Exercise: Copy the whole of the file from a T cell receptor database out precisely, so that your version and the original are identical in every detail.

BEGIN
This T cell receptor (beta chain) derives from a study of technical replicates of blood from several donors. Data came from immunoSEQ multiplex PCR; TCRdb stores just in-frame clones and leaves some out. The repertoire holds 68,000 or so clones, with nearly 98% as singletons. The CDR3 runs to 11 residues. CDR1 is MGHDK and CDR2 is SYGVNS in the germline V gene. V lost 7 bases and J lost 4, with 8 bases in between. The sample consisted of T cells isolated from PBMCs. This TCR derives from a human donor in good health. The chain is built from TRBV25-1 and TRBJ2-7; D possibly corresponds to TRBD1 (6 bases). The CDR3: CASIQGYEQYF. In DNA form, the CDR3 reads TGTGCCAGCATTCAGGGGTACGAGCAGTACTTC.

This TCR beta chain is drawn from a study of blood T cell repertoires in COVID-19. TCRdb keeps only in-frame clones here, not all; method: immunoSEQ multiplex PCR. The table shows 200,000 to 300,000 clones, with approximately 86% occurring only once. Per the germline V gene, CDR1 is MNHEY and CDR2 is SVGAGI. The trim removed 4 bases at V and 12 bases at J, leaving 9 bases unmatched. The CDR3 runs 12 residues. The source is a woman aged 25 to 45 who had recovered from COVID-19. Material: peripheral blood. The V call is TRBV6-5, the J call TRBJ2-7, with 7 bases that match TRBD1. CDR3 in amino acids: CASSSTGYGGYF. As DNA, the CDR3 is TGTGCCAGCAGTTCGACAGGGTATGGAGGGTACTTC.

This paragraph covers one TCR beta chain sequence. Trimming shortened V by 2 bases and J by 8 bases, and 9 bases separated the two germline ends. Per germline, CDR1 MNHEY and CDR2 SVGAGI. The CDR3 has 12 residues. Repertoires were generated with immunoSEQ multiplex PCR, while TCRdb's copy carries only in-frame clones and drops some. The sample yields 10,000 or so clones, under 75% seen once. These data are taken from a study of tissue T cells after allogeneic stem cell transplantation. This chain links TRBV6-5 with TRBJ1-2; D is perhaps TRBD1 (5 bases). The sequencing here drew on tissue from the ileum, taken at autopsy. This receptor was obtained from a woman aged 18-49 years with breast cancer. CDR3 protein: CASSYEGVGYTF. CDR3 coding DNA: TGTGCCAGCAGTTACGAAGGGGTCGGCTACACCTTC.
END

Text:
This T cell receptor (beta chain) derives from a study of technical replicates of blood from several donors. Data came from immunoSEQ multiplex PCR; TCRdb stores just in-frame clones and leaves some out. The repertoire holds 68,000 or so clones, with nearly 98% as singletons. The CDR3 runs to 11 residues. CDR1 is MGHDK and CDR2 is SYGVNS in the germline V gene. V lost 7 bases and J lost 4, with 8 bases in between. The sample consisted of T cells isolated from PBMCs. This TCR derives from a human donor in good health. The chain is built from TRBV25-1 and TRBJ2-7; D possibly corresponds to TRBD1 (6 bases). The CDR3: CASIQGYEQYF. In DNA form, the CDR3 reads TGTGCCAGCATTCAGGGGTACGAGCAGTACTTC.

This TCR beta chain is drawn from a study of blood T cell repertoires in COVID-19. TCRdb keeps only in-frame clones here, not all; method: immunoSEQ multiplex PCR. The table shows 200,000 to 300,000 clones, with approximately 86% occurring only once. Per the germline V gene, CDR1 is MNHEY and CDR2 is SVGAGI. The trim removed 4 bases at V and 12 bases at J, leaving 9 bases unmatched. The CDR3 runs 12 residues. The source is a woman aged 25 to 45 who had recovered from COVID-19. Material: peripheral blood. The V call is TRBV6-5, the J call TRBJ2-7, with 7 bases that match TRBD1. CDR3 in amino acids: CASSSTGYGGYF. As DNA, the CDR3 is TGTGCCAGCAGTTCGACAGGGTATGGAGGGTACTTC.

This paragraph covers one TCR beta chain sequence. Trimming shortened V by 2 bases and J by 8 bases, and 9 bases separated the two germline ends. Per germline, CDR1 MNHEY and CDR2 SVGAGI. The CDR3 has 12 residues. Repertoires were generated with immunoSEQ multiplex PCR, while TCRdb's copy carries only in-frame clones and drops some. The sample yields 10,000 or so clones, under 75% seen once. These data are taken from a study of tissue T cells after allogeneic stem cell transplantation. This chain links TRBV6-5 with TRBJ1-2; D is perhaps TRBD1 (5 bases). The sequencing here drew on tissue from the ileum, taken at autopsy. This receptor was obtained from a woman aged 18-49 years with breast cancer. CDR3 protein: CASSYEGVGYTF. CDR3 coding DNA: TGTGCCAGCAGTTACGAAGGGGTCGGCTACACCTTC.